In the first months of 2016, when the north saw record spells of cold, the central and southern regions suffered a historic drought and saline intrusion caused by El Nino.
Kaeng Khut Khu is a village in Loei province, Thailand. This village is located along the Mekong river and fishing is the main income of local people. But in recent years, it’s very difficult for local people go to fishing as the water levels go up and down constantly. Besides, the fish are very small now. There aren’t as many big fish as in the past.
In addition it is known that this village is also attractive for camping along the Mekong River. But now no tourists want to go there for camping as the water levels of the river could increase suddenly and cause flooding and impacts to tourism development. So now the local people of this village cannot get income from fishing and tourism. They have to find another job such as worker or seller.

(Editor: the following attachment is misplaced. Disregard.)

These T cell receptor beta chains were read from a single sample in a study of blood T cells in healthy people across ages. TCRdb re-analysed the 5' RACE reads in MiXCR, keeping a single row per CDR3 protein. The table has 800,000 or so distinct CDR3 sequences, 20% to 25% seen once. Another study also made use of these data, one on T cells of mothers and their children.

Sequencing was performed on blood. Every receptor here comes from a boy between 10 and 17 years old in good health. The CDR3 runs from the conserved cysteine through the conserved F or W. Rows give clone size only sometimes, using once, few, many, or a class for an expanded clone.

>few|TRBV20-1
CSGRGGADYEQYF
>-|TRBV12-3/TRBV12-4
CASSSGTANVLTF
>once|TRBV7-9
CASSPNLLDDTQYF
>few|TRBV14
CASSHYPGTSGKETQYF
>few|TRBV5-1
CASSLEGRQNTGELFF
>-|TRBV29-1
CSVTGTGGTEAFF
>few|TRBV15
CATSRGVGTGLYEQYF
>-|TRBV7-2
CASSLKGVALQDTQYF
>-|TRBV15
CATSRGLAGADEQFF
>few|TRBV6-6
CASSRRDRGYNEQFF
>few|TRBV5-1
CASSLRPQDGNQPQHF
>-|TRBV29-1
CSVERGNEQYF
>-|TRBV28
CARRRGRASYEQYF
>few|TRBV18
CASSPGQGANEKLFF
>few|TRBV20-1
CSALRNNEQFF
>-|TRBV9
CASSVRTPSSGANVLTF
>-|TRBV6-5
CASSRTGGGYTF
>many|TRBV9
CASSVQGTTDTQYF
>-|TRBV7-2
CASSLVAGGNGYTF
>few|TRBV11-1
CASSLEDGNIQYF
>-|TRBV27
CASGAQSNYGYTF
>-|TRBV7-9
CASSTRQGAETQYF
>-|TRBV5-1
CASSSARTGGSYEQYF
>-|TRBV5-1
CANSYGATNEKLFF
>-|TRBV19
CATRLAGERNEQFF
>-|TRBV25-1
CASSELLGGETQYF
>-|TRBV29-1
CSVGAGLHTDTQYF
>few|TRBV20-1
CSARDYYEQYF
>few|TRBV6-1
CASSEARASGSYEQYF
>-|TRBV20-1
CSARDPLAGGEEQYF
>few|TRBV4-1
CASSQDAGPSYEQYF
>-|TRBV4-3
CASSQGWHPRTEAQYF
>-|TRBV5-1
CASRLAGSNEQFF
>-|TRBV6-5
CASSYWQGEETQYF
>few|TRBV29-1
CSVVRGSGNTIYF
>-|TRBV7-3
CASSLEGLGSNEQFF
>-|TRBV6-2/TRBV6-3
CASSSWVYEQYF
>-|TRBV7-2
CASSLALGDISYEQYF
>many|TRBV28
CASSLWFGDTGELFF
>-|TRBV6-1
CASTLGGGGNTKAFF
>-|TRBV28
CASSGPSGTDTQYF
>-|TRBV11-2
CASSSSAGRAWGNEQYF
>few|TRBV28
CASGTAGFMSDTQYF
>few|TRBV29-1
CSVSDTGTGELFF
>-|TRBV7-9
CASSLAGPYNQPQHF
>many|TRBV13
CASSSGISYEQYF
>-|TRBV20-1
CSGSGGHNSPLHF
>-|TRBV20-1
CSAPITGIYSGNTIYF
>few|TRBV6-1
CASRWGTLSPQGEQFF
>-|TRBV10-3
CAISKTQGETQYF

One week ago, China doubled the quantity of water released from the Jinghong Dam along the Mekong River in Yunnan province. This came two days following Vietnamese officials meeting in Beijing to request the increase due to severe drought conditions and low flows in the Mekong Delta. But at a press conference in Bangkok yesterday, representatives of Thai civil society and communities denounced the action as destructive and insincere.
“No one doubts that people in the Vietnamese Delta may be suffering from salt water intrusion due to low Mekong flows this dry season,” said Montree Chantawong from Towards Ecological Recovery and Regional Alliance (TERRA), “But these additional dam releases can’t really help them, yet are hurting many of us.”